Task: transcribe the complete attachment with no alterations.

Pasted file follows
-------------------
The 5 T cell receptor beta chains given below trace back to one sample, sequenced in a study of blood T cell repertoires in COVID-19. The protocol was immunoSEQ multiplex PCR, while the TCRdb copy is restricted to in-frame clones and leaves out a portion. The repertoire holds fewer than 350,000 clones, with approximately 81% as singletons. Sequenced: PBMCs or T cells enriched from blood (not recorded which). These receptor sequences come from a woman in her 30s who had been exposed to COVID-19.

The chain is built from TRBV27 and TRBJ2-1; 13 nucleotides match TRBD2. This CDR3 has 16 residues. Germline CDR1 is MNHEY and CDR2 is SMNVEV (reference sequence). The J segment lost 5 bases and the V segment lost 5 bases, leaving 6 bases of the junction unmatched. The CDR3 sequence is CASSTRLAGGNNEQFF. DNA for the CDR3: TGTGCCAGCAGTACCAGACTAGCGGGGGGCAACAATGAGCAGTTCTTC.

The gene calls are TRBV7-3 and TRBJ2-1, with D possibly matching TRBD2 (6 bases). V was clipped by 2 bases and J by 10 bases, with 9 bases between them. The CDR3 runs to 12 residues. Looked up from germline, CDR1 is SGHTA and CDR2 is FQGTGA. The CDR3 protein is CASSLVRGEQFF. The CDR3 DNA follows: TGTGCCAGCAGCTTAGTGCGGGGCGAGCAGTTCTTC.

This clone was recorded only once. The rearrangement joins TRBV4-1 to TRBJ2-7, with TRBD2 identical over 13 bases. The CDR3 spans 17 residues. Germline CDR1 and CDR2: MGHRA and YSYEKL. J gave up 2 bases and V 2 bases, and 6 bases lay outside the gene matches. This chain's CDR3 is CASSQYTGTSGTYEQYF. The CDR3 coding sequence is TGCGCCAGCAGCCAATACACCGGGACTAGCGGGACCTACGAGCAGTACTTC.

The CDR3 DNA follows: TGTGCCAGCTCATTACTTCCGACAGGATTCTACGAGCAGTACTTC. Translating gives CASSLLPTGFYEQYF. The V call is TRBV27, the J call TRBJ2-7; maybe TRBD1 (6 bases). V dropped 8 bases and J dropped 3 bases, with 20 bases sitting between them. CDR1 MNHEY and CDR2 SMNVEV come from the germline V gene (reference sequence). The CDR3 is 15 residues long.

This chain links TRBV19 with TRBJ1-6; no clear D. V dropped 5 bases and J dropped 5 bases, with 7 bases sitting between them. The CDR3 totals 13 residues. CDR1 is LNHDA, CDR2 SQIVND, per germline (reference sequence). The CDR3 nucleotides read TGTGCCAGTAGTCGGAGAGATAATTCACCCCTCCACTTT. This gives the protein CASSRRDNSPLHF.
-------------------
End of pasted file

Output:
The 5 T cell receptor beta chains given below trace back to one sample, sequenced in a study of blood T cell repertoires in COVID-19. The protocol was immunoSEQ multiplex PCR, while the TCRdb copy is restricted to in-frame clones and leaves out a portion. The repertoire holds fewer than 350,000 clones, with approximately 81% as singletons. Sequenced: PBMCs or T cells enriched from blood (not recorded which). These receptor sequences come from a woman in her 30s who had been exposed to COVID-19.

The chain is built from TRBV27 and TRBJ2-1; 13 nucleotides match TRBD2. This CDR3 has 16 residues. Germline CDR1 is MNHEY and CDR2 is SMNVEV (reference sequence). The J segment lost 5 bases and the V segment lost 5 bases, leaving 6 bases of the junction unmatched. The CDR3 sequence is CASSTRLAGGNNEQFF. DNA for the CDR3: TGTGCCAGCAGTACCAGACTAGCGGGGGGCAACAATGAGCAGTTCTTC.

The gene calls are TRBV7-3 and TRBJ2-1, with D possibly matching TRBD2 (6 bases). V was clipped by 2 bases and J by 10 bases, with 9 bases between them. The CDR3 runs to 12 residues. Looked up from germline, CDR1 is SGHTA and CDR2 is FQGTGA. The CDR3 protein is CASSLVRGEQFF. The CDR3 DNA follows: TGTGCCAGCAGCTTAGTGCGGGGCGAGCAGTTCTTC.

This clone was recorded only once. The rearrangement joins TRBV4-1 to TRBJ2-7, with TRBD2 identical over 13 bases. The CDR3 spans 17 residues. Germline CDR1 and CDR2: MGHRA and YSYEKL. J gave up 2 bases and V 2 bases, and 6 bases lay outside the gene matches. This chain's CDR3 is CASSQYTGTSGTYEQYF. The CDR3 coding sequence is TGCGCCAGCAGCCAATACACCGGGACTAGCGGGACCTACGAGCAGTACTTC.

The CDR3 DNA follows: TGTGCCAGCTCATTACTTCCGACAGGATTCTACGAGCAGTACTTC. Translating gives CASSLLPTGFYEQYF. The V call is TRBV27, the J call TRBJ2-7; maybe TRBD1 (6 bases). V dropped 8 bases and J dropped 3 bases, with 20 bases sitting between them. CDR1 MNHEY and CDR2 SMNVEV come from the germline V gene (reference sequence). The CDR3 is 15 residues long.

This chain links TRBV19 with TRBJ1-6; no clear D. V dropped 5 bases and J dropped 5 bases, with 7 bases sitting between them. The CDR3 totals 13 residues. CDR1 is LNHDA, CDR2 SQIVND, per germline (reference sequence). The CDR3 nucleotides read TGTGCCAGTAGTCGGAGAGATAATTCACCCCTCCACTTT. This gives the protein CASSRRDNSPLHF.